Our Critics Choose Their Books of the Year
Edith Templeton's Gordon (Viking) could be subtitled "the joy of hurt". First published in 1966 by the New English Library, and almost immediately banned in both England and Germany on the grounds of indecency, it is the story of a sadomasochistic love affair between an intelligent young girl and a psychiatrist. In real life, the latter committed suicide. Templeton, aged 87, is still with us. That her book has not lost its power to shock is attributable to the brilliance of its prose. Claire Tomalin's Samuel Pepys: the unequalled self (Penguin pbk) is a wonderful biography of a great man. One would think his diary was a sufficient legacy, but Tomalin has leapt ahead and provided an unravelling of an age whose concepts, both political and moral, Pepys took for granted. In many ways, his sexual life, with its deceptions, seductions and miseries, was no different from that endured by the characters in Edith Templeton's novel.
Sowing the Wind: the seeds of conflict in the Middle East by John Keay (John Murray) begins in 1900 and explains in detail the background to how we come to be where we are today. Here is the fall of the Ottoman empire, the western powers' scrabble for territory, the Anglo/French squabbles about who shall have access to the oil around Mosul. Here are all the trade-offs and negotiations, the arm-twisting and exerting of influence. This book makes all too clear that we have learnt nothing from history, and Blair and Bush are simply prolonging its mistakes, Injury Time by D J Enright (Pimlico) will do much to sustain your belief in humanity. It is his final memoir, an extended commonplace book, full of gentle humour. Enright's learning and wit shine through.
J G Ballard
Godard: a portrait of the artist at 70 by Colin MacCalbe (Bloomsbury) is a brilliant biography of the almost forgotten genius of world cinema. MacCabe brings to life Godard's strange and prickly personality, and sets Breathless, Alphaville and Pierrot le Fou against the political background of the day. A superb picture of a maverick talent that is also an obituary for a vanished era of serious film. Helmut Newton's Autohiography (Duckworth) is the great photographer's long-awaited self-portrait, and a fascinating glimpse into a dream-world of palace hotels and sleepwalking women. For me, Newton is the greatest figurative artist at work today, the heir to Paul Delvaux and those special fantasies that awake at midnight.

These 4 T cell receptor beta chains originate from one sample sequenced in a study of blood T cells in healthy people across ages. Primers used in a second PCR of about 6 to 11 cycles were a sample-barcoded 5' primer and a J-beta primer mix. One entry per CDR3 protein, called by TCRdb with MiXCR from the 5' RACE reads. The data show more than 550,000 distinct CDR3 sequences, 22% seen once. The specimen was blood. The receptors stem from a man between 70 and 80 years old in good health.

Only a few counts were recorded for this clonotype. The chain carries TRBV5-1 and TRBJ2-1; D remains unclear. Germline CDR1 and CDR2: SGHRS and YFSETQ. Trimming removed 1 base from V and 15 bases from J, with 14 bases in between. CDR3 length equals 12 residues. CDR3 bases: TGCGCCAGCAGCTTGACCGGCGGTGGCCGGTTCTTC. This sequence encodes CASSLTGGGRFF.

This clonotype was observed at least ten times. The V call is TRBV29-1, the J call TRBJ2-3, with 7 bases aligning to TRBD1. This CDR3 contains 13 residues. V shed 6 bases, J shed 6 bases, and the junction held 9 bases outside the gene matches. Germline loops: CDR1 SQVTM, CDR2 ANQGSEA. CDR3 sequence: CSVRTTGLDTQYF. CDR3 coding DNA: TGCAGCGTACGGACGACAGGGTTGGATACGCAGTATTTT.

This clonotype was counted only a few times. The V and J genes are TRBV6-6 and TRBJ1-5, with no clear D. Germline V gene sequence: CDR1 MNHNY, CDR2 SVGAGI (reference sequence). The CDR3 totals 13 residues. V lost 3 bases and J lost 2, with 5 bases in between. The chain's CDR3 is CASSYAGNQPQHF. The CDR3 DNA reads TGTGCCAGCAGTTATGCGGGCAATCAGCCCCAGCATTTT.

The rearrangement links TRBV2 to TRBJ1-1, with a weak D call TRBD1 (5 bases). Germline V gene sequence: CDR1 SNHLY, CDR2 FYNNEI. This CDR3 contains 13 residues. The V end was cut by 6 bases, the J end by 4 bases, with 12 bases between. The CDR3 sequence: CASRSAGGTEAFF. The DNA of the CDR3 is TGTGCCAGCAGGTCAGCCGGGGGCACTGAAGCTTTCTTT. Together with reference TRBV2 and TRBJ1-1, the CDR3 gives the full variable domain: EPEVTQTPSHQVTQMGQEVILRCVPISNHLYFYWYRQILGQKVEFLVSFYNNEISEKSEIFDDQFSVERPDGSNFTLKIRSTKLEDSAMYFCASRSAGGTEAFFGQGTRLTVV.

Toby Litt's Finding Myself (Hamish Hamilton) revived the idea of the country-house party as a laboratory of the emotions and gave it a number of modern twists, to excellent effect. Matt Thorne's Child Star (Weidenfeld & Nicolson) was an impressively anti-nostalgic story of 1980s adolescents acting in a TV serial. Both were notable for their range and the detail of charaterisation. Russell Hoban continued on cracking form and gave us Her Name Was Lola (Bloomsbury), another of his offbeat romances, full of quirky lore about Hindu gods, masculine fecklessness, literary inspiration on and E-type Jags.
Geoff Dyer seems to have abandoned fiction and non-fiction alike in favour of a highly personal hybrid. His book on travel and leisure, Yoga For People Who Can't Be Bothered to Do It (Abacus), is difficult to describe but impossible to forget: I would call it a roving snapshot, if I was not scared of sounding too illogical. Another unusual work of non fiction, Joe Sacco's Palestine (Jonathan Cape), is a first-hand account of a trip through Palestine during the first intifada--told in comic-book form. It was a revelation to discover that a comic book could deal so effectively with issues of truth and objectivity. It is prefaced with a powerful essay by Edward Said, whose death this year was a great loss.
A S Byatt
It is a long time since I have been knocked sideways by a book of poems, but the life, energy, verbal precision and inventiveness of Don Paterson's Landing Light (Faber & Faber) kept me awake at night. …